Iowa wildflower Wednesday: A late summer walk on the prairie

Instead of focusing on one plant this week, I’d like to share photographs from my September 12 visit to Mike Delaney’s prairie in Dallas County. Mike’s property has provided source material for lots of Bleeding Heartland posts over the years, most recently this summer’s features on showy tick trefoil and starry campion.

Every time I explore the area, I find something I hadn’t seen before. You’d never guess this land next to the Middle Raccoon River was in corn and beans for decades before Mike spent about 25 years restoring the prairie.


I wasn’t able to capture the full landscape, but the prairie grasses were thriving despite this dry summer in central Iowa.

A closer look at some Indian grass blooming.


I searched in vain for the prairie sunflowers I’ve seen in past years on Mike’s prairie. Probably I was a little too early for them. The Maximilian sunflowers were having a banner year, though.

Many of the flowerheads were past their prime.

Some flowerheads had lost all of their ray flowers.

I’m not sure what this plant is, but John Pearson of the Iowa Department of Natural Resources thought it might be a young ox-eye (false sunflower) blooming later than usual.


Even professional botanists can find it challenging to identify white asters with yellow centers. I think these are heath aster, but I would not swear by that. They don’t have the long branches that are typical for frost aster.

I thought these plants were sky-blue asters, but some characteristics suggest they are smooth blue asters. Next time I visit Mike’s prairie, I will feel the leaves to see if they are rough or smooth (one trick for distinguishing these closely related species).

New England asters were abundant in one area of the prairie. These plants have dark yellow disk flowers in the center. The ray florets are usually purple but can be pink.

Some other plants in the aster family had finished blooming long ago. Seedheads of yellow or gray-headed coneflower:


Mike has lots of common milkweed, butterfly milkweed, and whorled milkweed on his prairie. All finished blooming weeks or months ago. Here are some seeds emerging from a pod on a common milkweed plant.

Butterfly milkweed seeds beginning to take flight:

I forgot to take pictures of seed pods developing on the whorled milkweed.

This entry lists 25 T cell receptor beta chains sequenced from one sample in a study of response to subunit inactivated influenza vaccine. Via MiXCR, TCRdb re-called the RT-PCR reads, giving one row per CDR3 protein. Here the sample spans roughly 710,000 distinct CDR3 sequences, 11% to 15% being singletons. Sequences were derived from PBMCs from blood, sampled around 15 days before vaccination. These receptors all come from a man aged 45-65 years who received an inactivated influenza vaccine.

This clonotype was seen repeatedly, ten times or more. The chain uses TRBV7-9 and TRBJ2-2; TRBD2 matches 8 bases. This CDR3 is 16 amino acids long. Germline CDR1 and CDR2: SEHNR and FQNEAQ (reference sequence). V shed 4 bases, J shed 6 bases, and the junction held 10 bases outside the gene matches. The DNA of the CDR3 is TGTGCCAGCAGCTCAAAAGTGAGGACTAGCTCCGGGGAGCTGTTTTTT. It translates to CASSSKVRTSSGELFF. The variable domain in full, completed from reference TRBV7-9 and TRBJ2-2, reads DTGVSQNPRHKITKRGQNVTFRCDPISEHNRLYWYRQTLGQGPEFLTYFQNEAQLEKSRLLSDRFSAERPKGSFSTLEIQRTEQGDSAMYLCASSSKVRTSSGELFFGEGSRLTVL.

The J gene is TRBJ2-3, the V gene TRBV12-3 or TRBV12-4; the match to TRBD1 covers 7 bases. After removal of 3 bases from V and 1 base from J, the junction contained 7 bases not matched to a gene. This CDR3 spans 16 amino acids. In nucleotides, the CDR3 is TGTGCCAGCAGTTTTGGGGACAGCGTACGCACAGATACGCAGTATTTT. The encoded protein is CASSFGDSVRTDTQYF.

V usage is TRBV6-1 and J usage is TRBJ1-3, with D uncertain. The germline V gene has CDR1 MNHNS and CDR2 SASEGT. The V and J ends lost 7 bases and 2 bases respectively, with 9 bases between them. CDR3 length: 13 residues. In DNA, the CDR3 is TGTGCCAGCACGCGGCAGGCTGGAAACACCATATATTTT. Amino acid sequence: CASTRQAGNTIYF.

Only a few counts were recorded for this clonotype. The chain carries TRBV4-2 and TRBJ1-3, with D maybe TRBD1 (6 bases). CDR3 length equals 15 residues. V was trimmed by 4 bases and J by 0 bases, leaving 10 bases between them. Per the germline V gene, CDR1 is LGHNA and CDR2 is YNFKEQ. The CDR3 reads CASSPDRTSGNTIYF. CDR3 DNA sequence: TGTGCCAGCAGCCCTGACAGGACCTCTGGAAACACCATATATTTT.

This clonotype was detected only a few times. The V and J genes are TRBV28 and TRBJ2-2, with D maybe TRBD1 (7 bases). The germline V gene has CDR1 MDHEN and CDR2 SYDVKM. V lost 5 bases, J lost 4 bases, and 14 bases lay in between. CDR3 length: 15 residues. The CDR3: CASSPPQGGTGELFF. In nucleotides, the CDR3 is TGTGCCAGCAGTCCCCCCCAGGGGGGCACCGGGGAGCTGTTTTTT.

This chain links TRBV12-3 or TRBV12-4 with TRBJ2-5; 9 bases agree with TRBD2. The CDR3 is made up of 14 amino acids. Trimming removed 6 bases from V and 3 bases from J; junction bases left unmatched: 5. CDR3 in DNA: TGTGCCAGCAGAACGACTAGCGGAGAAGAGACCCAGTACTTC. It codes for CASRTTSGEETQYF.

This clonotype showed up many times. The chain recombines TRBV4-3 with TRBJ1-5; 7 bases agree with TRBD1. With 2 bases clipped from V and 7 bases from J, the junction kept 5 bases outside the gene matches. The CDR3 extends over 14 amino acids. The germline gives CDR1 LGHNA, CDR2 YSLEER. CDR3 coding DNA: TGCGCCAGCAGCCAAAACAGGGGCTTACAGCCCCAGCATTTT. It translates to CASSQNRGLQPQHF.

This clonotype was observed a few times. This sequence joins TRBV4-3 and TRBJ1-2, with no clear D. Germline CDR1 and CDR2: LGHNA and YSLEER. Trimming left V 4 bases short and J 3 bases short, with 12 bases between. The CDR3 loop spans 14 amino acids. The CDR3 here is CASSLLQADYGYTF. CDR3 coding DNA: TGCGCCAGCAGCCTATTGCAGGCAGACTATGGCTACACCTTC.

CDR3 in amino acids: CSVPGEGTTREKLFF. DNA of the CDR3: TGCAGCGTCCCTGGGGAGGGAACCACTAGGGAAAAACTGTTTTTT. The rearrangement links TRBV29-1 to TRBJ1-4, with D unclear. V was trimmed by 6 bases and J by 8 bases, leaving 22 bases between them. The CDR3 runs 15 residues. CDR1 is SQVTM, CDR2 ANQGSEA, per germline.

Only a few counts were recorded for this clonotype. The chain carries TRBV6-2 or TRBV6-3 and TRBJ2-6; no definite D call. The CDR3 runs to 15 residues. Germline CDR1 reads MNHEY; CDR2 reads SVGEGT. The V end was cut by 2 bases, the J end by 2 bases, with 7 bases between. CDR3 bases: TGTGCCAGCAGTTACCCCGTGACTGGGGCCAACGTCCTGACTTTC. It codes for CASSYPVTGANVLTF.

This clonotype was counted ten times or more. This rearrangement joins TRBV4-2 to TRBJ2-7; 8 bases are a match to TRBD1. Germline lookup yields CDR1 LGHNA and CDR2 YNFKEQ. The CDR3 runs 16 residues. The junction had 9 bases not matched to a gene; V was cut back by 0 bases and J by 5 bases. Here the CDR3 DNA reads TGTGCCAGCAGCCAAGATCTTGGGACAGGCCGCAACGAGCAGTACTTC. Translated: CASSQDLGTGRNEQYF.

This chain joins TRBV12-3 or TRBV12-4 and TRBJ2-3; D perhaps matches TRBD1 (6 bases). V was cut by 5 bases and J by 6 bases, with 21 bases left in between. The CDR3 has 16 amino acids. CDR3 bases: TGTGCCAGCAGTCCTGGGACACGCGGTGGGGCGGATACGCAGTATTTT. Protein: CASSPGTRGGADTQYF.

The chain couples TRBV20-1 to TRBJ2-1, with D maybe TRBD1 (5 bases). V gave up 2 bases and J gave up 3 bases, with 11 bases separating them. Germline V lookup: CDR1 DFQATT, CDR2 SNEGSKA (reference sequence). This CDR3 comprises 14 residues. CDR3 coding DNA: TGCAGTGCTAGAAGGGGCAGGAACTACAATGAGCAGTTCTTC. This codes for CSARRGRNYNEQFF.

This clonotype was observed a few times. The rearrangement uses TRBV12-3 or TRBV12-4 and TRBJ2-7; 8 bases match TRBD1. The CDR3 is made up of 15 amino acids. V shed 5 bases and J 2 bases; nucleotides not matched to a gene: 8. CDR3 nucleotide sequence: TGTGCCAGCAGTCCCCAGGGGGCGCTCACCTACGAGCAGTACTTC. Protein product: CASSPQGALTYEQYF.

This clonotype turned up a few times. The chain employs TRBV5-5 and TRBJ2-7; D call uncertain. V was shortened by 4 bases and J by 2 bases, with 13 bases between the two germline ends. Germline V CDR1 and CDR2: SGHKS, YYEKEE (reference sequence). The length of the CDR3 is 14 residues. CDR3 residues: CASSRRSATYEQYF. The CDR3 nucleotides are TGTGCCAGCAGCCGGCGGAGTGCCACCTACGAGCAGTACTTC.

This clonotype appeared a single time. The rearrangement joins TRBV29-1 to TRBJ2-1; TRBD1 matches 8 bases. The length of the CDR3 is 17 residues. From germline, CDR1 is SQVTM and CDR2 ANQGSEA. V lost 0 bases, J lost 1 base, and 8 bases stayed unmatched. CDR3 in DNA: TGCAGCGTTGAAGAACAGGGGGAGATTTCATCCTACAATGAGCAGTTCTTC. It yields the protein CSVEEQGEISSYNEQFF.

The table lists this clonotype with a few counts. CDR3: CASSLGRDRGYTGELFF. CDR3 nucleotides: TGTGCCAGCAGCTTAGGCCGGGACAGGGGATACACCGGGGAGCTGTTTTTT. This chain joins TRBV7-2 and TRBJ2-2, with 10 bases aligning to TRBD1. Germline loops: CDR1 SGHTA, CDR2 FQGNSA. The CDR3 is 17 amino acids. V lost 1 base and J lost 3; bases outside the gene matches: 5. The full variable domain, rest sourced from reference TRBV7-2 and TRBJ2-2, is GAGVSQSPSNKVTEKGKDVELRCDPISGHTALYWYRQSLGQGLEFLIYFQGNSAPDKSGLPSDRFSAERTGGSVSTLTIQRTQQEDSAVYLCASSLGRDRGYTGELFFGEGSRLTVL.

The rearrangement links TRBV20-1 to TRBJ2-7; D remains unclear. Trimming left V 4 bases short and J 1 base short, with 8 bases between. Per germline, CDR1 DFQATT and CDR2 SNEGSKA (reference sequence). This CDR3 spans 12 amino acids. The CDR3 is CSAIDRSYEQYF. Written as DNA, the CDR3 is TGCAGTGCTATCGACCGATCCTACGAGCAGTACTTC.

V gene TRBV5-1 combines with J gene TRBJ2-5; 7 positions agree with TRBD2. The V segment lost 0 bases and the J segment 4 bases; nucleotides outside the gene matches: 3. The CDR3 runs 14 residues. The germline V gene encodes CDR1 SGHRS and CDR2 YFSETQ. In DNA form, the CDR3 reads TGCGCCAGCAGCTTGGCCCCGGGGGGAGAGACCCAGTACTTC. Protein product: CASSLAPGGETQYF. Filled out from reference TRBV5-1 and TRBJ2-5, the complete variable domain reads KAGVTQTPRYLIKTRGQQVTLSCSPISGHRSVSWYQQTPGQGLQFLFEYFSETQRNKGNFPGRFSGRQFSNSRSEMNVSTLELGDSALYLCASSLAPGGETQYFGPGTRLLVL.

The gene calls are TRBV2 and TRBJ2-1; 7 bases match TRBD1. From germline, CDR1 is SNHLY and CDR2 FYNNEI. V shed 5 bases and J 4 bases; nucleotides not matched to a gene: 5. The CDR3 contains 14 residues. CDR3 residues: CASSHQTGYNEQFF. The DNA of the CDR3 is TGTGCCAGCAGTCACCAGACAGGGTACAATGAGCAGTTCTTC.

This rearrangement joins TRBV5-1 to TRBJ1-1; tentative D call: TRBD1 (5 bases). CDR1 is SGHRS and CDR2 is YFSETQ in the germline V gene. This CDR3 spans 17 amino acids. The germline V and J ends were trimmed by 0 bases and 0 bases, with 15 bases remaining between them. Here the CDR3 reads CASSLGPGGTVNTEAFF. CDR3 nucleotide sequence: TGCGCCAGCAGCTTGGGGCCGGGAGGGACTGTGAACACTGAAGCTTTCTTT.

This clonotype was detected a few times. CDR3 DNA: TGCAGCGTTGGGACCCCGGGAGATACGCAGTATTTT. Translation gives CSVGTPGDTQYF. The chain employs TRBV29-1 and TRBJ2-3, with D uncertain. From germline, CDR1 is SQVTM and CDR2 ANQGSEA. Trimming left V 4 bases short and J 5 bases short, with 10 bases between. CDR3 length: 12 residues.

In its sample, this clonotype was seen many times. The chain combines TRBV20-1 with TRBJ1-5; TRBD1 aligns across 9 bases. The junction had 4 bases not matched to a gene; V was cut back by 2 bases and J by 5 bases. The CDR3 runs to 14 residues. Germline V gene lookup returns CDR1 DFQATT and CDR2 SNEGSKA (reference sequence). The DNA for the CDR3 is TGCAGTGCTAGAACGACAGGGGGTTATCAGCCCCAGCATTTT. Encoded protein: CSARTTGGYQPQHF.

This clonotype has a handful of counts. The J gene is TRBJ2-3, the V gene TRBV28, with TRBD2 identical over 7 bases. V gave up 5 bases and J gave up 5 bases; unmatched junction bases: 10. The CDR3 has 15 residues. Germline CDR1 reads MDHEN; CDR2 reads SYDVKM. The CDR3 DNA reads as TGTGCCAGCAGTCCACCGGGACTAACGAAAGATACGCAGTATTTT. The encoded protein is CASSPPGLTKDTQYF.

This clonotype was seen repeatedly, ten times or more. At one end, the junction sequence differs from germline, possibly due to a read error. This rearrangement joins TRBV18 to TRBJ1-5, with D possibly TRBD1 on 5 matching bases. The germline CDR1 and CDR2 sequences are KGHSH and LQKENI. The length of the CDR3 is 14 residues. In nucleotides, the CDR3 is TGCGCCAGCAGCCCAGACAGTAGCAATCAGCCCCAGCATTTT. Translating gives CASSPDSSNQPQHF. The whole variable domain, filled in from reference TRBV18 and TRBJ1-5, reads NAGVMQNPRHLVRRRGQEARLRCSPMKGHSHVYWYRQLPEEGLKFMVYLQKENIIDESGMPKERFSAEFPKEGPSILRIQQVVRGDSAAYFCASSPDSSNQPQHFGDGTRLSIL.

Like many wildflower enthusiasts, I have trouble distinguishing goldenrods. This may be Canada goldenrod. Near the upper right corner, some seedheads of gray-headed coneflower are visible.

Stiff goldenrod is distinctive, and Mike has a lot of it on his prairie.

More stiff goldenrod:

A picture of elm-leaved goldenrod is enclosed near the end of this post, along with other woodland wildflowers.


I missed the peak blooming period for gentian species, but many plants still had flowers. I’ve never seen so much cream gentian on Mike’s prairie. He told me later he has tried to spread the seeds over a wider area each year.

With one of those mystery asters:

Mike has quite a few bottle gentian plants too.

The black seedhead in the foreground here is a pale purple coneflower that bloomed a couple of months earlier.

Many gentian flowers never fully open, but downy gentian is an exception.


Compass plants typically bloom in July. Even without the bright yellow flowerheads, these plants are striking.

Most thistles you see in Iowa fields or roadsides are invasive species, but Mike has some native thistles on his prairie. I believe these are tall thistle:

Rattlesnake master mostly blooms in July and August. These plants were past their prime:

Prairie sage, also known as white sage or silver sage:

Round-headed bush clover in the foreground, with some kind of goldenrod near the upper left corner:

I didn’t recognize these flowers, but learned later the plant is Sweet everlasting, also known as rabbit tobacco.